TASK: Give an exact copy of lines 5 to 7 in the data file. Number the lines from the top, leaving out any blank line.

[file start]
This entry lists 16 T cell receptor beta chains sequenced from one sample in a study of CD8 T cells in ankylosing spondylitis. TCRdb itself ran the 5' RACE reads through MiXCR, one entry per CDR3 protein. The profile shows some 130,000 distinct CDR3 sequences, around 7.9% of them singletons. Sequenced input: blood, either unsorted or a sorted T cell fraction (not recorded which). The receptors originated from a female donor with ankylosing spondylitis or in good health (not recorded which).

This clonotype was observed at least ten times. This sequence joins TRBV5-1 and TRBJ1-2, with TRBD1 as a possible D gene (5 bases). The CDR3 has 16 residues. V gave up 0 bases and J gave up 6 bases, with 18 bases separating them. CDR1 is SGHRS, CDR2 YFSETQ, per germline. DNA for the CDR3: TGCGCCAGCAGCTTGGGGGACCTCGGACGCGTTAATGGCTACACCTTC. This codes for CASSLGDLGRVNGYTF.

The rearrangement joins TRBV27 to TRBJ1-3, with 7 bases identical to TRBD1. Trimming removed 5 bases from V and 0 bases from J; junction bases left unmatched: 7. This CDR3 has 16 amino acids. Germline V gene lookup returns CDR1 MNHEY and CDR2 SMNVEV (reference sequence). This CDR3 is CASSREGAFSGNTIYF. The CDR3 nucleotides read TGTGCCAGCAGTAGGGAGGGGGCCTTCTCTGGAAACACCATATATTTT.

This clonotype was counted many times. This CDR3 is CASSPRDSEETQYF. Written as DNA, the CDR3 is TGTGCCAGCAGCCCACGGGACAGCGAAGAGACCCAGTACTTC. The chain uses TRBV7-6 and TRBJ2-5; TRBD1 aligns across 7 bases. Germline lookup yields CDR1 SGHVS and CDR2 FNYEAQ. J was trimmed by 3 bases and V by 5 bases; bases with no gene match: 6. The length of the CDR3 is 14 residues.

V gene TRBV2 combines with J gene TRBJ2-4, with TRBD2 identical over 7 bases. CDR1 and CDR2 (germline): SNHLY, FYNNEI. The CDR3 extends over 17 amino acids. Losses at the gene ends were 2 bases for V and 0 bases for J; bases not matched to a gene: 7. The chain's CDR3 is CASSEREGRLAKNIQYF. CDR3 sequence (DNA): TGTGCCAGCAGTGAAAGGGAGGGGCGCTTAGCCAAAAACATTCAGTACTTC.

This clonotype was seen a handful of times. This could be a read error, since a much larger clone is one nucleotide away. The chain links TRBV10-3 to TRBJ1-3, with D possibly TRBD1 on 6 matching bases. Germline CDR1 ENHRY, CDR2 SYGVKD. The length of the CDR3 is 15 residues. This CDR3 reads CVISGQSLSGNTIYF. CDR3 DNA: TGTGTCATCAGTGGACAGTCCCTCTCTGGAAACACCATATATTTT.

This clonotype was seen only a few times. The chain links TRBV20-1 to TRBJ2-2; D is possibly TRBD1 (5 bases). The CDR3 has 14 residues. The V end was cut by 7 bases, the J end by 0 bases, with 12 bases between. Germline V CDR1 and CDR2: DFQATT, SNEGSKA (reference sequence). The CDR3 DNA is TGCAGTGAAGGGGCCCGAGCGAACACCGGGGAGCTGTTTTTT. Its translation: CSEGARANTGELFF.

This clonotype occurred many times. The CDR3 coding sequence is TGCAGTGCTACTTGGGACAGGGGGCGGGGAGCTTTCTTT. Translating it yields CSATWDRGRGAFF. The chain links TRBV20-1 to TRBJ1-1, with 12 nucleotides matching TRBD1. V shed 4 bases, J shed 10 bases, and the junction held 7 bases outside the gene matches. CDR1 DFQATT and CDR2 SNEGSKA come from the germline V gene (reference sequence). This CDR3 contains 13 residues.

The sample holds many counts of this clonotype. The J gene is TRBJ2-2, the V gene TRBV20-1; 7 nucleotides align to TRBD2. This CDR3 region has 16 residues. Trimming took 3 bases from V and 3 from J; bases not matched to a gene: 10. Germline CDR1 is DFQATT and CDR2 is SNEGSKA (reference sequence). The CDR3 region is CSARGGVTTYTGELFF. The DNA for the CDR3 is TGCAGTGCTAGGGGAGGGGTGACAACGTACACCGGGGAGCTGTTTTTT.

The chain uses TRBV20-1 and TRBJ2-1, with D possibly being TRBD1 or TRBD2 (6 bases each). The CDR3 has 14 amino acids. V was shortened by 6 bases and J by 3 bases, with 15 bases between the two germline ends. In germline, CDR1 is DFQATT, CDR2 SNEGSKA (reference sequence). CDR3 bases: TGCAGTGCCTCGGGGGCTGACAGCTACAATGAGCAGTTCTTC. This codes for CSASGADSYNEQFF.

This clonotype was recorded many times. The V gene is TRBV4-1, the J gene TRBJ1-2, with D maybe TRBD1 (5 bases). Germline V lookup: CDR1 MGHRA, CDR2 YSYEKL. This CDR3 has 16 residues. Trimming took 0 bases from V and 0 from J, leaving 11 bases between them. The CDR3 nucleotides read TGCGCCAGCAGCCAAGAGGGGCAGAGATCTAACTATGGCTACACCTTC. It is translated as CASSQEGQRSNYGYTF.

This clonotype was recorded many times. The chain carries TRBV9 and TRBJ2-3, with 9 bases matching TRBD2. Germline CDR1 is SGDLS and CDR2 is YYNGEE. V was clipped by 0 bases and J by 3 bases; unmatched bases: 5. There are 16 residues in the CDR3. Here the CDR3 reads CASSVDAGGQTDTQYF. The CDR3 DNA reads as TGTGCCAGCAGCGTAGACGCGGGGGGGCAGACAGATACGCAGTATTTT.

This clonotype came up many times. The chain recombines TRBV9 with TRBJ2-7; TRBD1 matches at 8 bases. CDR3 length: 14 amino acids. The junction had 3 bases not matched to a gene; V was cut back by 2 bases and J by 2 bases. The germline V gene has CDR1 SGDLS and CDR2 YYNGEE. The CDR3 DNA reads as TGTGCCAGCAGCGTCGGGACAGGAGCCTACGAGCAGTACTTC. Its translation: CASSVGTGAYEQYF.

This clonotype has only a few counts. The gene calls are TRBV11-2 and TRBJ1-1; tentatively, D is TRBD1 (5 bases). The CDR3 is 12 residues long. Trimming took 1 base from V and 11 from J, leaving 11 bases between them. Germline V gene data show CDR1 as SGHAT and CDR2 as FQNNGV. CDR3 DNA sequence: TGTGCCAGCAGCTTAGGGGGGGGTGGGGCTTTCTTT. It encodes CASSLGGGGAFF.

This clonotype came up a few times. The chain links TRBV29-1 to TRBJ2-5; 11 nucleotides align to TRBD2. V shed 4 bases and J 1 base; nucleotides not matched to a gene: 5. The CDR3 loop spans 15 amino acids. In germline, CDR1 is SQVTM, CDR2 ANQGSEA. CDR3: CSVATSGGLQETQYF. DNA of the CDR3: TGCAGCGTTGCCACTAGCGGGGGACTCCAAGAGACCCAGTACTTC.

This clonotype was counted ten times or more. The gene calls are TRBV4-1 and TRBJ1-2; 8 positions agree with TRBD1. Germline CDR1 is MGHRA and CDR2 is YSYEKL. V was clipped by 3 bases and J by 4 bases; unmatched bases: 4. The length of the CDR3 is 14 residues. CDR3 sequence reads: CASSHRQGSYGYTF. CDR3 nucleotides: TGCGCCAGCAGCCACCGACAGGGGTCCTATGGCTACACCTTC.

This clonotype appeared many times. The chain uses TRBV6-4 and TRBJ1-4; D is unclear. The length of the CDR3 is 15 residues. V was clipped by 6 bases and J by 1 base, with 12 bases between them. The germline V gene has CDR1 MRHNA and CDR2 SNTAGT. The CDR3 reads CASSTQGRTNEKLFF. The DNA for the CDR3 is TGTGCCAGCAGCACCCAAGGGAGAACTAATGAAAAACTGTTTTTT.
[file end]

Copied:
V gene TRBV2 combines with J gene TRBJ2-4, with TRBD2 identical over 7 bases. CDR1 and CDR2 (germline): SNHLY, FYNNEI. The CDR3 extends over 17 amino acids. Losses at the gene ends were 2 bases for V and 0 bases for J; bases not matched to a gene: 7. The chain's CDR3 is CASSEREGRLAKNIQYF. CDR3 sequence (DNA): TGTGCCAGCAGTGAAAGGGAGGGGCGCTTAGCCAAAAACATTCAGTACTTC.

This clonotype was seen a handful of times. This could be a read error, since a much larger clone is one nucleotide away. The chain links TRBV10-3 to TRBJ1-3, with D possibly TRBD1 on 6 matching bases. Germline CDR1 ENHRY, CDR2 SYGVKD. The length of the CDR3 is 15 residues. This CDR3 reads CVISGQSLSGNTIYF. CDR3 DNA: TGTGTCATCAGTGGACAGTCCCTCTCTGGAAACACCATATATTTT.

This clonotype was seen only a few times. The chain links TRBV20-1 to TRBJ2-2; D is possibly TRBD1 (5 bases). The CDR3 has 14 residues. The V end was cut by 7 bases, the J end by 0 bases, with 12 bases between. Germline V CDR1 and CDR2: DFQATT, SNEGSKA (reference sequence). The CDR3 DNA is TGCAGTGAAGGGGCCCGAGCGAACACCGGGGAGCTGTTTTTT. Its translation: CSEGARANTGELFF.